I’m a voice over actor AND a businessman. No, I don’t hold a business degree, but since I’m running my own show here, I think I qualify for the title. And this one is not my first business. When I’m not in the studio recording or at the computer editing tracks, I’m managing a number of business-y things. Invoices, tax forms, visioning sessions, data analysis...I do all of this and more as a voice over actor.
And I’ve always thought there were a few standard business “rules” I should follow, like getting an MBA and cultivating a large and diverse client base. But the longer I’ve worked as a voice actor, the more I’ve thought that some of these rules just don’t make sense. And when rules no longer make sense, they need to be broken.
Yes, I said it.
So let’s break these business rules.
Rule #1 - Don’t work for free.
If making money is your primary goal, then this one may make sense....at first. There are times, however, when providing some of your services at no charge are a good idea, and may even result in more money for you in the long run. For example, let’s say you’ve got a client who you’re hoping turns into a repeat customer or IS a repeat customer, but they ask for some additional work that was not initially agreed upon. Do you charge them for it? Unless it’s a crazy amount of work, I don’t, because the potential for long-term work outweighs a little extra cash now.
Rule #2 - Don’t mix work with family and friends.
This one is just silly to me. Some of my best friends are also people I work with, and I love having both a personal and a professional relationship with these folks. I think it just adds another layer to the relationship, and to me, that is a good thing. I’m sure there are plenty of instances where friendships have suffered because of work conflicts, but more often than not, I believe these relationships can benefit.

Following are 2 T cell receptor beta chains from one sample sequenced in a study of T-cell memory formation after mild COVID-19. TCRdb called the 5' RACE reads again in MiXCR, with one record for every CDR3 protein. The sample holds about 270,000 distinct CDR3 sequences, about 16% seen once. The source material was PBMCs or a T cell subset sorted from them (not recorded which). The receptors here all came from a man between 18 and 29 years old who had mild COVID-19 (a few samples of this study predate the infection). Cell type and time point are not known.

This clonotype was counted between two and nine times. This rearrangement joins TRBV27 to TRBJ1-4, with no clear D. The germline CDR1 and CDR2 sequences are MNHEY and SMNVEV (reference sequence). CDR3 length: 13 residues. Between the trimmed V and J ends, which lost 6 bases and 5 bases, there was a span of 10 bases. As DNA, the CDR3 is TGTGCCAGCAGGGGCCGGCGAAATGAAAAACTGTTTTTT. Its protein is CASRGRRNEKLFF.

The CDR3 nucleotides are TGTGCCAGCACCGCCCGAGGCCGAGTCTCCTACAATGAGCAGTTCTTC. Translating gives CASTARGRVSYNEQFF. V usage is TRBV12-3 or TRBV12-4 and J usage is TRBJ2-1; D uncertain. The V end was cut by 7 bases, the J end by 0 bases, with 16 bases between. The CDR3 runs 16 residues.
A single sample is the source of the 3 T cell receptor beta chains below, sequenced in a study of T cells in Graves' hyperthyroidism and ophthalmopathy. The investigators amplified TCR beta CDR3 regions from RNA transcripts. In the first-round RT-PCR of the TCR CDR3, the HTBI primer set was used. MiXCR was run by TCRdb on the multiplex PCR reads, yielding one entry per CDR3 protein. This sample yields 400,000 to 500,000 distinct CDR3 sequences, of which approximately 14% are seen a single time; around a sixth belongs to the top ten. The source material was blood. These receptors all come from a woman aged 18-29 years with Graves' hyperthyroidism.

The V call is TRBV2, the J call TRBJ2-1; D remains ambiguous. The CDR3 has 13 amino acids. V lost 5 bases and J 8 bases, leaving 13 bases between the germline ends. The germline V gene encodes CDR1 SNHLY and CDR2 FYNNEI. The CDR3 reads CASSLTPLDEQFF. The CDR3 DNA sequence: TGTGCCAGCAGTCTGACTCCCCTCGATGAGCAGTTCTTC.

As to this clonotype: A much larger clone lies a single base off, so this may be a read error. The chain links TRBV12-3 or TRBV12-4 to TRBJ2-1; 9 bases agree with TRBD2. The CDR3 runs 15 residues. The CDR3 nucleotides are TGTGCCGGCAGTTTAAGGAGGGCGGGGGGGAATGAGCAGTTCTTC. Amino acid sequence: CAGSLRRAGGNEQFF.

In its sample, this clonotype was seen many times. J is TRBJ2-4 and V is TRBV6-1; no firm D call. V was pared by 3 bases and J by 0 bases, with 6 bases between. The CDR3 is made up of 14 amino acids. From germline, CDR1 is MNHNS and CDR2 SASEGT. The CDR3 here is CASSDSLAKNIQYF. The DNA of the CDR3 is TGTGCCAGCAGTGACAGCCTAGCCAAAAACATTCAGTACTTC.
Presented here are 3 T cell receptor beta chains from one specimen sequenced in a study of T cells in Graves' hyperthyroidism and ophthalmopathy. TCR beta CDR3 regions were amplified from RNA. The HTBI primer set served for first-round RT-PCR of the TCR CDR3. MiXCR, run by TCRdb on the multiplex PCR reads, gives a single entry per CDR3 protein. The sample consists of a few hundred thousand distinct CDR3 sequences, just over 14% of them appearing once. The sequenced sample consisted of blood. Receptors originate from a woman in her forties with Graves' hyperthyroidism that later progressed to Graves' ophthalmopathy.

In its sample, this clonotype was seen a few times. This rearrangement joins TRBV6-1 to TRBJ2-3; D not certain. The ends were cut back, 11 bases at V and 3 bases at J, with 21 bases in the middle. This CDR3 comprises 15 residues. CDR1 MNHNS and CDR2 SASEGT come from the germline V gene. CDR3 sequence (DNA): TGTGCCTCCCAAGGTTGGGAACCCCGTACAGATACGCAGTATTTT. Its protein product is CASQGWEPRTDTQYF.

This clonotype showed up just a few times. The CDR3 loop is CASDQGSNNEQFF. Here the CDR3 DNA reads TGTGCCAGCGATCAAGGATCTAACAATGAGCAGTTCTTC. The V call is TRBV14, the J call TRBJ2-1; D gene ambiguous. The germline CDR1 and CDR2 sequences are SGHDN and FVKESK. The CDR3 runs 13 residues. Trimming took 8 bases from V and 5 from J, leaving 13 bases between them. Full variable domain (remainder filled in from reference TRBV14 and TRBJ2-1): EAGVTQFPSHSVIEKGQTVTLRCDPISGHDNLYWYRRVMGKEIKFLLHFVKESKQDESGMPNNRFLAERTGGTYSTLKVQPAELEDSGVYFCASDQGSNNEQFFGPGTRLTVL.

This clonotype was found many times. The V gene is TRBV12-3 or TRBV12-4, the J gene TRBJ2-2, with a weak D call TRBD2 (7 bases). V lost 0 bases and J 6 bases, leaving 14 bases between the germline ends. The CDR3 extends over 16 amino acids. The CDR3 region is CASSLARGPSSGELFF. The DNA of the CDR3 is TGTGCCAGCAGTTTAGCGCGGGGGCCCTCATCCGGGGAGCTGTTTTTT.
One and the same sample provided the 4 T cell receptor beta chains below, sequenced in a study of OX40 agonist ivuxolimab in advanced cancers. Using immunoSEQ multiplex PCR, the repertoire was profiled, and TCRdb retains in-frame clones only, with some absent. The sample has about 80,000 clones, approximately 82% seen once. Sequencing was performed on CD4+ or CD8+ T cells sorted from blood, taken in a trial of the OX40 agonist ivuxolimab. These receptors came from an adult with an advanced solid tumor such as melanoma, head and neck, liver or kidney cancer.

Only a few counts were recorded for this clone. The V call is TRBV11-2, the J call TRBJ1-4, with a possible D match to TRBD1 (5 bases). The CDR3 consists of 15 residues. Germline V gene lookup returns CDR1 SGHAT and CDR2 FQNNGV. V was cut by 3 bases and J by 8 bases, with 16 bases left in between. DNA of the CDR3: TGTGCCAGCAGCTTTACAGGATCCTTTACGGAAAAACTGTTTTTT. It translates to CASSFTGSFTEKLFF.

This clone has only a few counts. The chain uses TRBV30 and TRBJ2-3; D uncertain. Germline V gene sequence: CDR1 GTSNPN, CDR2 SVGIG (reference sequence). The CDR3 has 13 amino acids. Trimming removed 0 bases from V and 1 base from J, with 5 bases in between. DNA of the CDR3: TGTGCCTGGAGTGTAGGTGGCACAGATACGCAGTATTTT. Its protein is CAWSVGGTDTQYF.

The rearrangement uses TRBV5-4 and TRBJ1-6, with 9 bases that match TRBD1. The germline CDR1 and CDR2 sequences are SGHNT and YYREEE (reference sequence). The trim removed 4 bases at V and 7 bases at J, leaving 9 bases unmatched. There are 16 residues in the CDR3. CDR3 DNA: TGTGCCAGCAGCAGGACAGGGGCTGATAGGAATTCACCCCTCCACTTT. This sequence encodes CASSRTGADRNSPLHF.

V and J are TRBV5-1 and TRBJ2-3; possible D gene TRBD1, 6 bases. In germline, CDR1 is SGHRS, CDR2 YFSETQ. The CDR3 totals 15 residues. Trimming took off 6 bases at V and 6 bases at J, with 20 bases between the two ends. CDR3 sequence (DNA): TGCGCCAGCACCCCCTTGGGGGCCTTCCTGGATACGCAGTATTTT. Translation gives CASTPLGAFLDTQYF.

Rule #3 - You must have a formal business plan.
If you Google “formal business plan,” you’ll see all sorts of templates that have the same basic stuff: executive summary, company overview, marketing plan, financial plan, and on and on. Is all this really necessary for today’s voice over actor? I say no. While I do think you need to have some sort of a plan in place, there’s no reason you need to draft up some 20-page document full of painstaking details that you’ll forget all about in a month. Instead, write down some goals, have a clear understanding of certain key areas (marketing, payments, etc.), and go with that. You can even call it an informal business plan, if you like.